Thursday, April 9, 2009

Asians all look the same (part I)

The idea that Asians all look the same has two parts. Both parts stem from the same idea, but they are characteristically different in the sense that one is on a micro-level while the other is macro. They go like this: it is difficult to distinguish from one individual Asian from another, and it is hard to distinguish one Asian ethnicity from the other. For this first installment, I will focus on the latter, the idea that Asians from different countries could all look like they come from the same country, particularly in regards to the East Asian countries of China, Korea, and Japan.

I cannot remember the number of times that I’ve been asked, “Can you tell the difference between a Chinese person and a Japanese person, or a Korean and a Chinese?” For the first 27 3/4 years of my life, I had no qualms about answering this question. It seemed to be a valid curiosity, posed without any agenda, bias, or ill. I usually responded by saying that it was difficult for me to tell the difference between the various ethnic groups but that I could usually get it right like 6 or 7 times out of 10. I’m usually met with faces of astonishment and sometimes statements of disbelief like, “No way! Really? I can’t tell the difference at all!” And for a moment, I feel proud of my God-given gift of discernment.

So for all the people who have wanted to ask this question to a real-life Asian, I will answer this mystery once and for all: Yes, I can tell the difference between the Asian ethnicities. But let me qualify this by saying that I get it wrong 3-4 times out of 10. But before you go off and conclude that I really can’t tell the difference, ask yourself this question: can you always tell the difference between a Frenchman and a German or a Greek and an Italian? Would you say you get it wrong maybe as much as half the time? The question could also be asked for the various black and Hispanic ethnicities. Does that Mexican look like that Guatemalan? Does that Ghanaian look like that Ugandan?  Sure, there are plenty of distinguishing characteristics you can look out for, but there are just as many exceptions that can throw you off.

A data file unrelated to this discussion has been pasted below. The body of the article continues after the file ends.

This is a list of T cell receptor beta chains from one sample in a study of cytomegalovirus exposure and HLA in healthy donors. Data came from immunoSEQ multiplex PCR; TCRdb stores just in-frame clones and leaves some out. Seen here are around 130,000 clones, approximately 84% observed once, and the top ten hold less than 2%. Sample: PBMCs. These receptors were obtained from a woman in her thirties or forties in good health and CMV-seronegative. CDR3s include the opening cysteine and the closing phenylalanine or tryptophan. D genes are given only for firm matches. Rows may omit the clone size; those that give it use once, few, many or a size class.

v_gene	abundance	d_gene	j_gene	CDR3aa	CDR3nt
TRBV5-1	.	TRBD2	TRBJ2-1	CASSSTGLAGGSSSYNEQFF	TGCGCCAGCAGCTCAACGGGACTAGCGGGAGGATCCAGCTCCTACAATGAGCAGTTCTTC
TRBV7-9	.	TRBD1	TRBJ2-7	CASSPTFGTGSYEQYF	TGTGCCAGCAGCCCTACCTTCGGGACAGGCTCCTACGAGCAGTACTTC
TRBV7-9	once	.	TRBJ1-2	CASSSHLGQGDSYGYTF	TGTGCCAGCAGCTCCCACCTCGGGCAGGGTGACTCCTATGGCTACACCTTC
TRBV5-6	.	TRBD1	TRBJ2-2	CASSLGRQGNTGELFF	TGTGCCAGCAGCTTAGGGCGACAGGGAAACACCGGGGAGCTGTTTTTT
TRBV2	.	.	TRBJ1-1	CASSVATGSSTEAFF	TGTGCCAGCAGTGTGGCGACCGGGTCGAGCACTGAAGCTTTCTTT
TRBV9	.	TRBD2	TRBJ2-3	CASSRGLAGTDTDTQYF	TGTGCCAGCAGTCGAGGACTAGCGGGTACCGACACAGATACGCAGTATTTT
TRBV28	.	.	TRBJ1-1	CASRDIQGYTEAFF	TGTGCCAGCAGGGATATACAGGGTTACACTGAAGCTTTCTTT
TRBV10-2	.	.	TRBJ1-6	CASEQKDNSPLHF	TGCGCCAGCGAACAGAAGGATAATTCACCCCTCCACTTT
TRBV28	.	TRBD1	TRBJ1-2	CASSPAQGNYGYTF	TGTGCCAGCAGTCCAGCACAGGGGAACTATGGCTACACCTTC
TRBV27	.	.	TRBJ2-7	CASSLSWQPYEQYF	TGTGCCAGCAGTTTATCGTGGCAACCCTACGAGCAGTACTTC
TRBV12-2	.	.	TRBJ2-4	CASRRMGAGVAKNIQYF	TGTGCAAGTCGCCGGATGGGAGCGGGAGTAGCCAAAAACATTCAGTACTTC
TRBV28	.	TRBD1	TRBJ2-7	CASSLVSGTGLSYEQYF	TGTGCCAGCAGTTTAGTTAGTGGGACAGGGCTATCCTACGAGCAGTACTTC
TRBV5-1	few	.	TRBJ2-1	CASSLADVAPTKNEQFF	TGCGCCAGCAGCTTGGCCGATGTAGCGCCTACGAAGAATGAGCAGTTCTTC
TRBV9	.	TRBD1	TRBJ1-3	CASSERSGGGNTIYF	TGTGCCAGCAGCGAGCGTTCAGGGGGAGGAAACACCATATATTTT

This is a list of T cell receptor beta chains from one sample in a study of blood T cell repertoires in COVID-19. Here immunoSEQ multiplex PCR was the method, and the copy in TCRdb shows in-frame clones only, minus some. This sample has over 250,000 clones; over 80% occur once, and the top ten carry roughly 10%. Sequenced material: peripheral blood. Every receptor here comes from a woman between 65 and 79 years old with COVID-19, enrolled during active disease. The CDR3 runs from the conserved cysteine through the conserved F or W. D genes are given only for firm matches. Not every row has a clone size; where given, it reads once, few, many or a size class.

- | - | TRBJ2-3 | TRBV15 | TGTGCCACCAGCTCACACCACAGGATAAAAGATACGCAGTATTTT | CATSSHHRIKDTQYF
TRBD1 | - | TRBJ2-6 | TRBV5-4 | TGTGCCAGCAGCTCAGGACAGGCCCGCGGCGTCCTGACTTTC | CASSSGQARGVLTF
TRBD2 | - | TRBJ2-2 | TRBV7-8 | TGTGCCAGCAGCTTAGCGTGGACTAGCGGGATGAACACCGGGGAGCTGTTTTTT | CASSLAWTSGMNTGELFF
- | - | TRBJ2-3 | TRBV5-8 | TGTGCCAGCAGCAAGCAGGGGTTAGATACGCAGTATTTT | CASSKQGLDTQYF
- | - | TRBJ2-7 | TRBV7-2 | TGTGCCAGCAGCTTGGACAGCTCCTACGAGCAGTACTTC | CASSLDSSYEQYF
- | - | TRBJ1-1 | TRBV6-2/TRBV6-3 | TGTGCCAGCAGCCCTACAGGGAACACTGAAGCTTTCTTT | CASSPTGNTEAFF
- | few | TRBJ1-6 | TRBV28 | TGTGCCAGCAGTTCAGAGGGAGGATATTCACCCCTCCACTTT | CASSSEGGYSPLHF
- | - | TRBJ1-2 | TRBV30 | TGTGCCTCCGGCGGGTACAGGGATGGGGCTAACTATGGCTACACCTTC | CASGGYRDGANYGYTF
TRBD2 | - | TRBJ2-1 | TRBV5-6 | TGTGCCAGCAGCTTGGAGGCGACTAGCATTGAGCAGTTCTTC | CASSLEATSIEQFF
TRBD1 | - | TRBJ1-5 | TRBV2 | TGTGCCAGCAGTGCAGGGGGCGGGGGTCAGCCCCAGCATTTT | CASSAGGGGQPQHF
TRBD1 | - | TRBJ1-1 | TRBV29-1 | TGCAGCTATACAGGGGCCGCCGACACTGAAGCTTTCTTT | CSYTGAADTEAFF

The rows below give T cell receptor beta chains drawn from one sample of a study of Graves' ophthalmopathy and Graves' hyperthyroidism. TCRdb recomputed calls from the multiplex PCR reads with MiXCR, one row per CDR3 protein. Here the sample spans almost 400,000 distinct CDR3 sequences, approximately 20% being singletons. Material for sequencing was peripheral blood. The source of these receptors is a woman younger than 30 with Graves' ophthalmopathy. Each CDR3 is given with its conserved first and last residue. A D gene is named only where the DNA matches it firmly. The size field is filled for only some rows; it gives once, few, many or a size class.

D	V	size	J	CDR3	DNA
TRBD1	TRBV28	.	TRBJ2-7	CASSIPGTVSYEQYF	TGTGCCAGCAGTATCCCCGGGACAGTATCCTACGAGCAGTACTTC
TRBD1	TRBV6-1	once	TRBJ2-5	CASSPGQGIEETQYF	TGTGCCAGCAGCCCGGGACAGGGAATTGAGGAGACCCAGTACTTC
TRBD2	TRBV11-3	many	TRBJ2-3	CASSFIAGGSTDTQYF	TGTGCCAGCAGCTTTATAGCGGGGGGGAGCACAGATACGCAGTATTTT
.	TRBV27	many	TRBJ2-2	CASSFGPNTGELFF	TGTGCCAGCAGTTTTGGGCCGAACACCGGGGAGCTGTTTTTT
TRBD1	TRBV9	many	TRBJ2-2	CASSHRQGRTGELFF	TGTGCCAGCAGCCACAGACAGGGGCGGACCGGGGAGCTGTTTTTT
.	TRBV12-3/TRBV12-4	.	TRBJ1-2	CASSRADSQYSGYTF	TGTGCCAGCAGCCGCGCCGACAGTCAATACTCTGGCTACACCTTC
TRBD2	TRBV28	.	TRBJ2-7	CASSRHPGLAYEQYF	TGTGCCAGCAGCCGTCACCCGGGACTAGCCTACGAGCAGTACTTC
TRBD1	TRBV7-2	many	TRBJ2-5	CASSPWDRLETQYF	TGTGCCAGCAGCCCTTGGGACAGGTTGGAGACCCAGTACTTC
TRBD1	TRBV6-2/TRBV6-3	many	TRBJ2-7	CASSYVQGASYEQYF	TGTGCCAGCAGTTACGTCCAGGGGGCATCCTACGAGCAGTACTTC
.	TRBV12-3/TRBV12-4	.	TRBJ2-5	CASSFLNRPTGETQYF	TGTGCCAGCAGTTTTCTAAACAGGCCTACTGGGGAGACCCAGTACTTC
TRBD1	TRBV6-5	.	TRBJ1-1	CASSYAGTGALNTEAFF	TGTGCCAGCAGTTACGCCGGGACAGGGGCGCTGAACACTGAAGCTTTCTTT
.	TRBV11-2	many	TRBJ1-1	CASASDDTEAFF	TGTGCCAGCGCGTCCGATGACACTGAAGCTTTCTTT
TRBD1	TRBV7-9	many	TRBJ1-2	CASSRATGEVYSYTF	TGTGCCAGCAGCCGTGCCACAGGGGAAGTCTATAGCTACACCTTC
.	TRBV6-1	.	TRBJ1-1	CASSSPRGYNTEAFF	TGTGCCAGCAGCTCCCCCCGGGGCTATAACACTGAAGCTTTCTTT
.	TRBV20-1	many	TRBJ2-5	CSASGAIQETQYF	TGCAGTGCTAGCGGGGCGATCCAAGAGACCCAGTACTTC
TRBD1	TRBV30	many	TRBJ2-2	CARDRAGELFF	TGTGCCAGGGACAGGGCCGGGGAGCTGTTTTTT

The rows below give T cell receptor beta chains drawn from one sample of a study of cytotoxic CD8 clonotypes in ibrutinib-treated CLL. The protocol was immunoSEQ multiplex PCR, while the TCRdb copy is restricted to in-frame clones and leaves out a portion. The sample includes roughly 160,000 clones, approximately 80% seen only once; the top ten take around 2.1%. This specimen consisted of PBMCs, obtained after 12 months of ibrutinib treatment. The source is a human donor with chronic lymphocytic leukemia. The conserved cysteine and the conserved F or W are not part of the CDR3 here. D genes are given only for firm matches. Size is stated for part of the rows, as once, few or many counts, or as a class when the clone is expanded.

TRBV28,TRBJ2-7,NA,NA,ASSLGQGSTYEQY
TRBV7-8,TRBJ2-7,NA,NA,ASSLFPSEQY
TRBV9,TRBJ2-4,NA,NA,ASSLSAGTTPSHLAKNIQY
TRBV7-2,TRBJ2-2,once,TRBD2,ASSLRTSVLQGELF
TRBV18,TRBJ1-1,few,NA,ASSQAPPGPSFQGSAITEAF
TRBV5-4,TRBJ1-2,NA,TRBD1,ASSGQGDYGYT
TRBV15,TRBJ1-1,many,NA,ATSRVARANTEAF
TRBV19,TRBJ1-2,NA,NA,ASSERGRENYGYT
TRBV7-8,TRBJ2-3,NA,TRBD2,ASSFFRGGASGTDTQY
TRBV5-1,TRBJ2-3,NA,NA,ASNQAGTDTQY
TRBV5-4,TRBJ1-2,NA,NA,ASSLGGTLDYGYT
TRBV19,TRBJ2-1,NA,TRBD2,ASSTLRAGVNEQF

Now, the question itself doesn't bother me. Because I agree, it can be fun to try to figure out who’s who. But the recent spate of such inquiries (three times in the last week), has led me to reevaluate the “all look same” idea and the motive behind it. One thing that gets me is why all the curiosity? I have been asked whether I can distinguish between my fellow Asians by nearly every one of my good friends and acquaintances. In fact, it seems as though the whole country is asking it. There is even a website dedicated to this conundrum ( Try out the test online and you’ll be even more convinced that there is no physical difference between East Asians (keep in mind that if you have little exposure to Asians, you will test very poorly. And for those who do know Asians, you will also do poorly because the test is trying to throw you off).